MassTech produces the Annual Index of the Massachusetts Innovation Economy, the Commonwealth’s tool for benchmarking the status and progress of our innovation economy. Since 1997, the Index has provided users with a wealth of data and information for assessing the performance and progress of the Commonwealth’s Innovation Economy.
Growing Innovative Companies to Scale: How Does Massachusetts Measure Up? is a report of the MIT Industrial Performance Center that was released in 2015 with the sponsorship of the Massachusetts Technology Collaborative and the Massachusetts Competitive Partnership. This report brings together for the first time a critical mass of observations, data, and analysis to addresses the critical issue of how innovative companies scale up their businesses and assesses how the Massachusetts economy compares in this dimension of performance with other regions of the country.
In 2015, the Massachusetts Technology Collaborative commissioned an analysis of the Massachusetts robotics industry, a study undertaken by ABI Research. Building off existing sector research and working with an advisory board of top executives from industry and academia, ABI developed a report which: provides an overview of the global robotics marketplace; identifies technical, business, and investment trends; and provides an analysis of public and private robotics business development initiatives in the Commonwealth. ABI's research also dug into the Commonwealth's class-leading robotics segments (unmanned underwater vehicles, military mobile ground, eCommerce logistics technologies) and highlights global economic trends that influence the emerging robotics technologies.
In 2014, the Massachusetts eHealth Institute (MeHI) at the Massachusetts Technology Collaborative presented the 2014 MeHI Provider and Consumer Health IT Research Study. Sponsored by MeHI and conducted by the respected health industry research firm Market Decisions LLC, this study is designed to provide comprehensive information on the use, needs, and attitudes towards Health IT among Massachusetts healthcare providers and consumers, and to identify key drivers for eHealth adoption across the Commonwealth.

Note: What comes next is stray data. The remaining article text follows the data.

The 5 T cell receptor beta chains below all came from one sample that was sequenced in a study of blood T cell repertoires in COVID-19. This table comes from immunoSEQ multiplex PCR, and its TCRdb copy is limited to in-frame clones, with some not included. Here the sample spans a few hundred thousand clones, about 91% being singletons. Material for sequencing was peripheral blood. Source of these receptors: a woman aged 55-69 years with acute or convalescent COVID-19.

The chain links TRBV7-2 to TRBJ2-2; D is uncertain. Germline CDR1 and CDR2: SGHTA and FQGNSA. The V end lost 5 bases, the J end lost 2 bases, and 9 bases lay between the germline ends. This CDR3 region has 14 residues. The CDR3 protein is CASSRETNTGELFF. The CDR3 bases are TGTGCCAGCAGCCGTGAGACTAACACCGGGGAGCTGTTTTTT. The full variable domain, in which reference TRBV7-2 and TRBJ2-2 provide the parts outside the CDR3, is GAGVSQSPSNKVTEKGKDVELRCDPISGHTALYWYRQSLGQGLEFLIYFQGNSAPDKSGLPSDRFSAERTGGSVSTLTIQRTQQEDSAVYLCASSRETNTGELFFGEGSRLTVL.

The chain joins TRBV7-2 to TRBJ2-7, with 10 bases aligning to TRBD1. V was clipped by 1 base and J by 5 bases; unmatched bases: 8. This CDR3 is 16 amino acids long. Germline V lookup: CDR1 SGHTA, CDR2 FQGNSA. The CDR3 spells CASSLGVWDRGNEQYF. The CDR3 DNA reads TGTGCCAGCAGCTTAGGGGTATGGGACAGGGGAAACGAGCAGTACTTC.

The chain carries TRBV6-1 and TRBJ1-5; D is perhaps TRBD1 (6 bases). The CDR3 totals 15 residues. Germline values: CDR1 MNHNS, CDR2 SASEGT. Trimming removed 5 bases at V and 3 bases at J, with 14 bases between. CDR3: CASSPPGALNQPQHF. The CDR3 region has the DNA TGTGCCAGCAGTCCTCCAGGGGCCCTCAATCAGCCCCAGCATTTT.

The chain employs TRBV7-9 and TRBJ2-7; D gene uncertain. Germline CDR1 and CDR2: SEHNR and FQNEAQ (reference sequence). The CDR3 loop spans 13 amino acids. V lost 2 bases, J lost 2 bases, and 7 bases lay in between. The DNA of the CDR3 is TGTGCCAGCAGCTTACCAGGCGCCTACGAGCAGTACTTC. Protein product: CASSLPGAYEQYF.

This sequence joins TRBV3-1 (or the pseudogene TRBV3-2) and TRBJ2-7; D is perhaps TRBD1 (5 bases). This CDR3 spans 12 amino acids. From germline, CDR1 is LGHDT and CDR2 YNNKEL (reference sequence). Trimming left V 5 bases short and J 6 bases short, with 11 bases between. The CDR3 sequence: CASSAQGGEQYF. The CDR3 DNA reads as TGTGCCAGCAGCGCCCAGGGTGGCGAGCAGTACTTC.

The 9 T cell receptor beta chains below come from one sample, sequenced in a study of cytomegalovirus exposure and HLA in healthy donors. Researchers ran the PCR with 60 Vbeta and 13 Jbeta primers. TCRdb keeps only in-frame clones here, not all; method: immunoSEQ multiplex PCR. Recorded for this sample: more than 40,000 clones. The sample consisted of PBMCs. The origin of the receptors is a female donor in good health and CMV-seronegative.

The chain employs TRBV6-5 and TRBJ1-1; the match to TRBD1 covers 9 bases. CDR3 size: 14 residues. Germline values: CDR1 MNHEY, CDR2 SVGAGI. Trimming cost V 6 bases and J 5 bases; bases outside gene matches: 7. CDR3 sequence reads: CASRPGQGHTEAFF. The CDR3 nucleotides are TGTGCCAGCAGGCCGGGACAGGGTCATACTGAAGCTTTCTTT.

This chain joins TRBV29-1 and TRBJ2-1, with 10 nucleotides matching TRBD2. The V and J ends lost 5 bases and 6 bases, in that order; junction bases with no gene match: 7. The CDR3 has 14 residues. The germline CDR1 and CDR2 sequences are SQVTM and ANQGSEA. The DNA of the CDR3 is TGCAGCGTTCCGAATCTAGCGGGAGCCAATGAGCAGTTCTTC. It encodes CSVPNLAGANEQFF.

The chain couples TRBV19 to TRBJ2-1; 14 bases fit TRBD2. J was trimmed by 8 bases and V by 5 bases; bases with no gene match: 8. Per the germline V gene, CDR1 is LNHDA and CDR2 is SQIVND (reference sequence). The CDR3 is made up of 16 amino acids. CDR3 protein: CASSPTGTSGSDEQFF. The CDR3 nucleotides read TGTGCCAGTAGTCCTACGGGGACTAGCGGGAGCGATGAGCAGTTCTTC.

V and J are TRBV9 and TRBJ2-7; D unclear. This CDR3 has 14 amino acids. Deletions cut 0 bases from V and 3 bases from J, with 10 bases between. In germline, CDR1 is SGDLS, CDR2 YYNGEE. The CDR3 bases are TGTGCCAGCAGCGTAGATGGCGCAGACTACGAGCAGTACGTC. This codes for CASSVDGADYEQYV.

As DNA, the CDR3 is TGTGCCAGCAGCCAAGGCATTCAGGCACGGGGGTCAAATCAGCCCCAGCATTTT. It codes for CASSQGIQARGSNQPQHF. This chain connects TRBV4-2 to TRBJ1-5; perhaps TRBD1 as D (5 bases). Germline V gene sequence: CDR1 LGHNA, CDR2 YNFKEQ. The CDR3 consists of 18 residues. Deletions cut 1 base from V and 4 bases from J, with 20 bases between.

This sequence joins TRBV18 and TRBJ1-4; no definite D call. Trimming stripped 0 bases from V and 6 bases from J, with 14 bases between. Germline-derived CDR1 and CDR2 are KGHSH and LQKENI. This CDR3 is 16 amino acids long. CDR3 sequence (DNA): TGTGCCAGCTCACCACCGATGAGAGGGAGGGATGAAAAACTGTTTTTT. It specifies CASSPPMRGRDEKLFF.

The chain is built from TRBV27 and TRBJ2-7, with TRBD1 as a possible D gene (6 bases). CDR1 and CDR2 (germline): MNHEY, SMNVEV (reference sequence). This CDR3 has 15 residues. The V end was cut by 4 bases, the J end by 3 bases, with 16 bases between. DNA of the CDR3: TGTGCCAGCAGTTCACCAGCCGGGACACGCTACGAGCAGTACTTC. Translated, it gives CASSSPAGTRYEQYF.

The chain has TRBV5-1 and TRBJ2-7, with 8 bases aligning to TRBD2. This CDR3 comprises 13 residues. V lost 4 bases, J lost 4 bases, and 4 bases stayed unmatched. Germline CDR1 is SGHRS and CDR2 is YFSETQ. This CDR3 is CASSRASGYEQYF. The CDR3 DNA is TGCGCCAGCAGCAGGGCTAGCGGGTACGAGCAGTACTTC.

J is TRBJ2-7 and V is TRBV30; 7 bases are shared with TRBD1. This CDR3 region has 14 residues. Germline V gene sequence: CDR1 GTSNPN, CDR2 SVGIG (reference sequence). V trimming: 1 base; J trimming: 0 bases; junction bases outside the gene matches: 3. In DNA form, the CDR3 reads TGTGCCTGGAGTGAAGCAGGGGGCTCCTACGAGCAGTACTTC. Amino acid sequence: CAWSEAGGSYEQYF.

Released in early 2014, the study was assembled and released with support from the Innovation Institute at MassTech, as part of the Mass Big Data Initiative, and the Massachusetts Competitive Partnership. That report sought to provide an initial baseline understanding of the landscape of the Mass Big Data ecosystem, including challenges, opportunities, and the strong potential for growth. It represented a foundational analysis of the regional Mass Big Data ecosystem and its position as a global leader in the expanding fields of big data, open data, and analytics.
Innovating for Growth: A Gateway Cities Symposium
This report documented the October 2013 event, where leaders from four Gateway Cities in Massachusetts (Holyoke, Lowell, New Bedford and Worcester), were brought together at Worcester Polytechnic Institute’s Gateway Park. This full-day event focused on how each of these cities worked to grow their Innovation Economy, discussions centered around ways to promote “entrepreneurship for all,” potential challenges to each city's economic future, and ways to overcome those challenges. Captured here was the discussion between Massachusetts Governor Deval Patrick and noted entrepreneur Desh Deshpande, which focused on the power of entrepreneurship and innovation in Gateway Cities, as well as the importance of public-private partnerships.
Staying Power II: A Report Card on Manufacturing in Massachusetts